Researchers from Kaspersky Labs recently identified a zero-day vulnerability in Adobe's Flash Player that enabled critical remote code execution and was being exploited in the wild.

Adobe releases Flash Player patch in wake of zero-day vulnerability disclosure

on Mar 26, 14 • by Chris Bubinas • with No Comments

Researchers from Kaspersky Labs recently identified a zero-day vulnerability in Adobe's Flash Player that enabled critical remote code execution and was being exploited in the wild...

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Researchers from Kaspersky Labs recently identified a zero-day vulnerability in Adobe's Flash Player that enabled critical remote code execution and was being exploited in the wild. They highlighted the fact that there were at least 11 exploits leveraging the vulnerability. Adobe released an emergency patch for the issue across the Mac, Windows and Linux versions of its product.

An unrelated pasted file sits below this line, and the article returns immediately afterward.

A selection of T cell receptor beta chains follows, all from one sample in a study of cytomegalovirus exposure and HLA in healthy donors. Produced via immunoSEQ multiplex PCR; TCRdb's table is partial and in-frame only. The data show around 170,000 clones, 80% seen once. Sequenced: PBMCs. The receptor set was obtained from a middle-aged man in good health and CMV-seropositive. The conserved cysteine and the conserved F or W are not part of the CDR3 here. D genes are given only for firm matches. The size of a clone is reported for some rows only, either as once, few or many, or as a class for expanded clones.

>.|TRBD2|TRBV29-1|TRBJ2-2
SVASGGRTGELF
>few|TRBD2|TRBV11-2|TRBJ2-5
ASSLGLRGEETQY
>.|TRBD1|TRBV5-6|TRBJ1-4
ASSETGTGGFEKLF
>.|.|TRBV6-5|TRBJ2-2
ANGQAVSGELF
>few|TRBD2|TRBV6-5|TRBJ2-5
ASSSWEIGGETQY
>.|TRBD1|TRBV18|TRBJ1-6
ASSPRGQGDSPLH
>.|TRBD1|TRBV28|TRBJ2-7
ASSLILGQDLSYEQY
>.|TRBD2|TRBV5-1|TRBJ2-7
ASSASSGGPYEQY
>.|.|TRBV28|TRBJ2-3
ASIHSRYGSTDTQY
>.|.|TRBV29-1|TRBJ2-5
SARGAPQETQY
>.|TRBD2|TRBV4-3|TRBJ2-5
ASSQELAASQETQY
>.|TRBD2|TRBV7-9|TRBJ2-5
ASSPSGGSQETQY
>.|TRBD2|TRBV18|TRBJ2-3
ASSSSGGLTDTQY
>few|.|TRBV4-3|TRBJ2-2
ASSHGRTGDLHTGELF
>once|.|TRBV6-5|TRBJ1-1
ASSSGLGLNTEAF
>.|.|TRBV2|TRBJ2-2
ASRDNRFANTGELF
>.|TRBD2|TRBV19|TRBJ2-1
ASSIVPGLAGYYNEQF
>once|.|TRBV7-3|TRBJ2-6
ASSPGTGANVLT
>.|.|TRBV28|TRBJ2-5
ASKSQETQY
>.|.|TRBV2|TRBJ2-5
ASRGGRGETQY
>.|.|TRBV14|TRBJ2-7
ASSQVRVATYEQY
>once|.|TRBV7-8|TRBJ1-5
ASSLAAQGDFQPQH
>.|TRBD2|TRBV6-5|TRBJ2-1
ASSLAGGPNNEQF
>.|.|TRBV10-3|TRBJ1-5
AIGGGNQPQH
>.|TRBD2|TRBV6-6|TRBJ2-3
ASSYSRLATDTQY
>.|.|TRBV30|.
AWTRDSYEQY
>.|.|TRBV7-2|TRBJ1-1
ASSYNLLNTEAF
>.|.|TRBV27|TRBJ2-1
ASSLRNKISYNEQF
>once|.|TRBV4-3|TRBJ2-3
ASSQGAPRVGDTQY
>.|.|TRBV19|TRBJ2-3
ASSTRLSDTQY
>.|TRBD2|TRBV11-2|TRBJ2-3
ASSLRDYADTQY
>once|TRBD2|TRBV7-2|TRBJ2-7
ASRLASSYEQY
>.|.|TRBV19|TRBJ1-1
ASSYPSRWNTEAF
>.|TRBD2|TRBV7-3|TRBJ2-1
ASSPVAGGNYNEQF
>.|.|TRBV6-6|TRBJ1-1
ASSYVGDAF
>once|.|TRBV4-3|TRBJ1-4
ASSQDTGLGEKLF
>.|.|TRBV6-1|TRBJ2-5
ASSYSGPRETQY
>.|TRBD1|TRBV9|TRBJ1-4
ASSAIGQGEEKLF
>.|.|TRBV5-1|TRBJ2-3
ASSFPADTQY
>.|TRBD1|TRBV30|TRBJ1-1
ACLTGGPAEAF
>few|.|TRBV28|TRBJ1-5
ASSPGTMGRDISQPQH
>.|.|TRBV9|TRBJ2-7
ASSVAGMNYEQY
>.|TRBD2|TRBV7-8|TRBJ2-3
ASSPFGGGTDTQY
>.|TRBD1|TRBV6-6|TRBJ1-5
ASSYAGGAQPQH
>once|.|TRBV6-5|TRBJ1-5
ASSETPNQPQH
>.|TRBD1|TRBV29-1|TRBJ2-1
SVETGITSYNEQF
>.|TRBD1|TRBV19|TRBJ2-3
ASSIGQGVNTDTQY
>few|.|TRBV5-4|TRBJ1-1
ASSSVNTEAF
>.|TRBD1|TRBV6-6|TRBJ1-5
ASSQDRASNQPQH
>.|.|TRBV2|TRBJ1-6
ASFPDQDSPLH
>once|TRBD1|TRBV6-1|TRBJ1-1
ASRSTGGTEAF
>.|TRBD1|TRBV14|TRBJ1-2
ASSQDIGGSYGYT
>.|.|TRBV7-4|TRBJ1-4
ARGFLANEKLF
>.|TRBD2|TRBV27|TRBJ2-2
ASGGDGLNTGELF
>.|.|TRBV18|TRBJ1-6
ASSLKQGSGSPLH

The researchers outlined their findings in a blog post describing the flaw. The exploits used a few different approaches to either read an executable contained within an SWF file, download an executable from a URL in the SWF file's parameters or to open a dialog window informing the user he or she had "been owned." The SWF files used were found embedded into .docx files with Korean names.

Just one of the exploits actually contained a payload, which was a primitive downloader designed to download and install Trojans from a remote server, researchers noted. The programs it downloaded included one designed to steal data from the login pages of services like Facebook, Twitter, Yahoo and a number of Russian websites and another backdoor designed to work in conjunction with the first.

"We reported this to Adobe and it turned out that these ITW exploits targeted a zero-day vulnerability," Kaspersky's Vyacheslav Zakorzhevsky wrote of the findings on Feb. 5. "Today, Adobe released a patch for the vulnerability."

Adobe noted that it is aware exploits exist in the wild and recommended users update their software immediately. Companies can reduce the likelihood of such high-tension software security scenarios by implementing more safeguards as part of a secure development lifecycle. Using tools like static analysis software, businesses whose products may not have as many researchers reaching out to help with security can reduce the likelihood of potentially compromising zero-days.

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